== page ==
Moroccan Farmers Urging Government To Legalize Cannabis

in Culture

More than ever before, the people of Morocco are urging the government to finally legalize cannabis. Three years ago, the plant was approved for export. Since then, farm communities have continued to produce large quantities of cannabis on fertile land, notably in the Rif region. The most recent call for legalization gained global publicity when the National Agency for the Regulation of Activities Related to Cannabis (ANRAC) visited these farms to celebrate the continued growth of the first waves of legal cannabis. 

For the past six decades, cannabis has remained illegal in Morocco, despite being the world’s leading provider of hashish, with an infamously successful black market that provides to Europe and beyond. In May 2021, the parliament took a significant step by passing a law allowing the cultivation of cannabis for pharmaceutical and industrial purposes. It is estimated that the country could generate $15 billion with full legalization. “In Morocco, opening a discussion is necessary because regulating cannabis for medical and industrial purposes will not eliminate the existing black market,” said Shakib Al Khayari, coordinator of the Moroccan Coalition for Medical and Industrial Use of Cannabis.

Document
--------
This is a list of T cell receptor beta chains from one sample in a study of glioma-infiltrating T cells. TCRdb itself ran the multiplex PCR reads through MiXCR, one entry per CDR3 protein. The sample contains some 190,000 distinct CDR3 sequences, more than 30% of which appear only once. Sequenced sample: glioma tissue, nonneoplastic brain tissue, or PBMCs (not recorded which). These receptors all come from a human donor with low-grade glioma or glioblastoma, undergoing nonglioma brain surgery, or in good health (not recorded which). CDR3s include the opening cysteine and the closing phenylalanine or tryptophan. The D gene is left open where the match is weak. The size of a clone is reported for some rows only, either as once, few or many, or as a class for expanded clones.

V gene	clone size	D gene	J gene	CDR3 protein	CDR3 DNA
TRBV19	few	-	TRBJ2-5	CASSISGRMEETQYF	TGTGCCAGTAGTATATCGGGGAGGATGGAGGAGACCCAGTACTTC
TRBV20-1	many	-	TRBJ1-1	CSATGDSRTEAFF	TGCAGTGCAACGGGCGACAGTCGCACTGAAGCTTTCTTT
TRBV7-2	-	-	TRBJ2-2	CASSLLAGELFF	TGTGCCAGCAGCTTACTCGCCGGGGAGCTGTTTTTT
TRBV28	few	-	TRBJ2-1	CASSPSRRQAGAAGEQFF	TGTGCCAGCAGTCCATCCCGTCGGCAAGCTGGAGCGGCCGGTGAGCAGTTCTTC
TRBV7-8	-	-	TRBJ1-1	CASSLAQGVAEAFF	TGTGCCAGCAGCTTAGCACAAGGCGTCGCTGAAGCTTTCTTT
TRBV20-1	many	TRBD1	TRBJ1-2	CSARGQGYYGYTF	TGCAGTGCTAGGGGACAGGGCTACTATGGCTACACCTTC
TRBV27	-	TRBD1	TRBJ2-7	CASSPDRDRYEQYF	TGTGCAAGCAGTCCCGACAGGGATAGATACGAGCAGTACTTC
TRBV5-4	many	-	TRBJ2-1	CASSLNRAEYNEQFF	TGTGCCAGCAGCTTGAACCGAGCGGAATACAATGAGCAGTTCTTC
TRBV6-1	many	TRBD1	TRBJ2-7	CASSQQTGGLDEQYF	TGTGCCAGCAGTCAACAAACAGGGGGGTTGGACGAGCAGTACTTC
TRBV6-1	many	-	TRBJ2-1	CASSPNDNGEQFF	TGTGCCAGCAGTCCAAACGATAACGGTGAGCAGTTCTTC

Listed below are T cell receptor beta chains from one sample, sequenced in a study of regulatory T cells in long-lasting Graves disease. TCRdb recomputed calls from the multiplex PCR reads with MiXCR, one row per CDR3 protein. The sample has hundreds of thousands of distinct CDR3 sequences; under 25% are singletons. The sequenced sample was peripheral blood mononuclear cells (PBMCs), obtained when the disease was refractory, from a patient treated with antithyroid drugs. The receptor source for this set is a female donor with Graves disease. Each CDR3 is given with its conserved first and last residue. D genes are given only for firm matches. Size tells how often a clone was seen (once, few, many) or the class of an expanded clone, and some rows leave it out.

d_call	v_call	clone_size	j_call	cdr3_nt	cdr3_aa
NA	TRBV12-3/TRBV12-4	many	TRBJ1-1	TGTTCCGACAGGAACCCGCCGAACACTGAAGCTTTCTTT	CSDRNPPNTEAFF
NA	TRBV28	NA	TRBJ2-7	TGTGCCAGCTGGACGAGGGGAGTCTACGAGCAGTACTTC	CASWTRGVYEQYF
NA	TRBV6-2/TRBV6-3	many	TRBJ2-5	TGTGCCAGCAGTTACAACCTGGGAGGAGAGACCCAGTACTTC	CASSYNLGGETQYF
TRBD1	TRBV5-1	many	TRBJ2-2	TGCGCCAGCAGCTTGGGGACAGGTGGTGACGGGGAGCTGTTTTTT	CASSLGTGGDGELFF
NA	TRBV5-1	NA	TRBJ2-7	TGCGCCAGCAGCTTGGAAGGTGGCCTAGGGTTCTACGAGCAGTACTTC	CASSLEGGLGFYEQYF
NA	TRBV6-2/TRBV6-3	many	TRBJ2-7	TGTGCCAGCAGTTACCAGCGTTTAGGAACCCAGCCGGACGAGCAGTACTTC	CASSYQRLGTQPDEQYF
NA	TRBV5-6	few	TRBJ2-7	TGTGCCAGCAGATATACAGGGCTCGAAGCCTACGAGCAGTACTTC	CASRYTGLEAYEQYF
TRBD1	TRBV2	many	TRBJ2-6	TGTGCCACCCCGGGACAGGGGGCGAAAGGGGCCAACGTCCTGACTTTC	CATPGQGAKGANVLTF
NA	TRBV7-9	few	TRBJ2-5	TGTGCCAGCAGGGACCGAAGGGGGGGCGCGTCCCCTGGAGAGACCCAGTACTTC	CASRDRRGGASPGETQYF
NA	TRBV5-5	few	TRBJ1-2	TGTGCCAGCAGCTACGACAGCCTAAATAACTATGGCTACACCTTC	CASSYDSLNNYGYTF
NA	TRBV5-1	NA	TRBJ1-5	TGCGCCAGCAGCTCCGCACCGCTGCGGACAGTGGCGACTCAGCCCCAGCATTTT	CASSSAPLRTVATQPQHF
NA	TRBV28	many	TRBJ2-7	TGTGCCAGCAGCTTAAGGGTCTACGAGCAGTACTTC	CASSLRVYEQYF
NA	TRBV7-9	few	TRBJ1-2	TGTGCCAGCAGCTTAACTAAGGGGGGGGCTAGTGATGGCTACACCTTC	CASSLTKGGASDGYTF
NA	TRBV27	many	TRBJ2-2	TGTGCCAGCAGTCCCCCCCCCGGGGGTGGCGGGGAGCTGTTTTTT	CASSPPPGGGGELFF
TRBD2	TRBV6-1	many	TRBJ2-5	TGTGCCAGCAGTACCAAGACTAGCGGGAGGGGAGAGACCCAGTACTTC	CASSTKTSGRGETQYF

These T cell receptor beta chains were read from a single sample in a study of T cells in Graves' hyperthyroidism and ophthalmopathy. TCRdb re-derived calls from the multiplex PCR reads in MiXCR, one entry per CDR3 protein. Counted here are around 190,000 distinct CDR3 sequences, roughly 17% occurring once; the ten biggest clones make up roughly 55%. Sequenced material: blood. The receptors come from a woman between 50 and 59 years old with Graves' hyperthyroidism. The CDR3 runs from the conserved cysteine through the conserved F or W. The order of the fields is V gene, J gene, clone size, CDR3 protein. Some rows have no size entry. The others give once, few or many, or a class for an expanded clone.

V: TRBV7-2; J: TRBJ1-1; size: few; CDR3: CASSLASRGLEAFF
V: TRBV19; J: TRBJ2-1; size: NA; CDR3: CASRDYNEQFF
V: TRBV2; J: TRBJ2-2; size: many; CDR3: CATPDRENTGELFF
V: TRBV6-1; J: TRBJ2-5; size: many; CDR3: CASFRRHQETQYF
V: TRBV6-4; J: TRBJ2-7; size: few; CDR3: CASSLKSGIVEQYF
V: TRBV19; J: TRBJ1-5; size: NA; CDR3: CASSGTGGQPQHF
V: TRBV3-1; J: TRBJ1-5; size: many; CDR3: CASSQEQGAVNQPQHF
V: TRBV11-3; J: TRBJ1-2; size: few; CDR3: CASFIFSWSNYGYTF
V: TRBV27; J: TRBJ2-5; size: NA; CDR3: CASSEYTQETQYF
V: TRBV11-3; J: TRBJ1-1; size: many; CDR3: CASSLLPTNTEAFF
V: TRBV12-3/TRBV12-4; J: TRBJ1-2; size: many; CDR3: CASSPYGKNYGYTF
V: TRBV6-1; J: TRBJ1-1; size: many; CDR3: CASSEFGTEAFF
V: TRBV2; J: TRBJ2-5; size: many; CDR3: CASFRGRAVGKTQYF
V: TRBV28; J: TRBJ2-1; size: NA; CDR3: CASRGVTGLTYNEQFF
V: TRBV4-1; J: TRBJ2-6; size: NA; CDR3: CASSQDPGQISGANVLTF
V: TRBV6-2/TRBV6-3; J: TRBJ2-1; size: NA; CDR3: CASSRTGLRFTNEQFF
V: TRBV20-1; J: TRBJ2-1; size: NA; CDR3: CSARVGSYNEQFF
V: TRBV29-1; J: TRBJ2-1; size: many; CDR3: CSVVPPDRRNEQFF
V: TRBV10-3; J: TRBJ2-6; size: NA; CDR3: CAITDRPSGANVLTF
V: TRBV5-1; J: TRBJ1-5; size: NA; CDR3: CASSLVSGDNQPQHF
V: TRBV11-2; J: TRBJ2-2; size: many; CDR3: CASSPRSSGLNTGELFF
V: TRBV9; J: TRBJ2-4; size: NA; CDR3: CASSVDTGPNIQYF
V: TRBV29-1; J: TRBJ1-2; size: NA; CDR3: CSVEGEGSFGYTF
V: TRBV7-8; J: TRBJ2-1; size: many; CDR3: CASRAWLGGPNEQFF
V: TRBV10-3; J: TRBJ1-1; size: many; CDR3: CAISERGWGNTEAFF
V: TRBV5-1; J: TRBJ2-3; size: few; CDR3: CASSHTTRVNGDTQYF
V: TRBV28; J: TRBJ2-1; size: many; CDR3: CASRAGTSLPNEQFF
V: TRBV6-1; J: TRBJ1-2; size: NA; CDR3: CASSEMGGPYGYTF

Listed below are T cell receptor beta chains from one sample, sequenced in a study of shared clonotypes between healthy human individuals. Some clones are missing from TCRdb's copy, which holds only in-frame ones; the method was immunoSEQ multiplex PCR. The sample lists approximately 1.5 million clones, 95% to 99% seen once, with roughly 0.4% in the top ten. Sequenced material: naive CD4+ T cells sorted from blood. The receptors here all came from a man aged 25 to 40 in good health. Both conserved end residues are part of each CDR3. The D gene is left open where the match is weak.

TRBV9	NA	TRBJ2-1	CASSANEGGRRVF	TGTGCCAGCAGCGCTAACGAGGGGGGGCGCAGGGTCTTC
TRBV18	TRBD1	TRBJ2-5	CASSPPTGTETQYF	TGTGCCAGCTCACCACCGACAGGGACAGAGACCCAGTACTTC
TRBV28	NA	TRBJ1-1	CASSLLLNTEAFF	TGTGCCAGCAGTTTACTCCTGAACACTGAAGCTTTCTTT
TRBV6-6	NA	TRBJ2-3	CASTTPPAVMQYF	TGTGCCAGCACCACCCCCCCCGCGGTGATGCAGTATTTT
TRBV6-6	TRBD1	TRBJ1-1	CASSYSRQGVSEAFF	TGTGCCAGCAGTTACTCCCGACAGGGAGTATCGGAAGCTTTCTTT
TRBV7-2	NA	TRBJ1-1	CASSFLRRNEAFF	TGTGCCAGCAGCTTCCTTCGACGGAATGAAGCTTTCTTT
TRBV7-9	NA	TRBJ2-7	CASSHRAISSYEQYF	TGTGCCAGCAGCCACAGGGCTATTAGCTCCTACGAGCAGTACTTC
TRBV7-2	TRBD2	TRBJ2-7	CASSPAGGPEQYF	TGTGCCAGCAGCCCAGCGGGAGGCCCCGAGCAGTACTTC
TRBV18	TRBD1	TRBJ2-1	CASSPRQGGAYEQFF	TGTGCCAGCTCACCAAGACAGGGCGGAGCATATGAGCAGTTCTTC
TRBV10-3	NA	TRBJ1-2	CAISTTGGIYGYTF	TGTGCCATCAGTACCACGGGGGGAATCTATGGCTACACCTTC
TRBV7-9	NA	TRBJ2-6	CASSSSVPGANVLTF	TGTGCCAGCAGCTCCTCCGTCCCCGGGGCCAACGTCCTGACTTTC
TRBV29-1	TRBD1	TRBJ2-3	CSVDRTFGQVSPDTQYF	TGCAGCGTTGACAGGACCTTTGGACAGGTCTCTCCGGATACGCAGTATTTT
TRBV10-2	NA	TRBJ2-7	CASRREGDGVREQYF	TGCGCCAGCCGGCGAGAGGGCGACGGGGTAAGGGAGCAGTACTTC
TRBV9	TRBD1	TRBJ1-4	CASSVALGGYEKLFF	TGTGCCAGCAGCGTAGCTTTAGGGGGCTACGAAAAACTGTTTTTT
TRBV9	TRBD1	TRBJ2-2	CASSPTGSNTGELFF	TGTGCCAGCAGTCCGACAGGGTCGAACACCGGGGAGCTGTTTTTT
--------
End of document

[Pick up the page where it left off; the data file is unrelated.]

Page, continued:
However, even if the country legalizes cannabis, there is intense distrust, fear, and pain among farmers. Although a state plan aims to ensure indigenous peoples receive equal financial benefits from potential cannabis businesses, there remains doubt. Many farmers who would rather stick to the black market to avoid the upfront costs, administrative hurdles, and quality control. Not to mention, a huge shift in production will have to happen that’ll no doubt raise costs of production. Khalid Mouna, a professor at Moulay Ismail University in Meknes who studies Morocco’s cannabis economy, recently told Bloomberg, “Cannabis has been part of the region’s economy for centuries, and changing it overnight will face resistance.”

Complicating …

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Author: Jack Giroux / High Times

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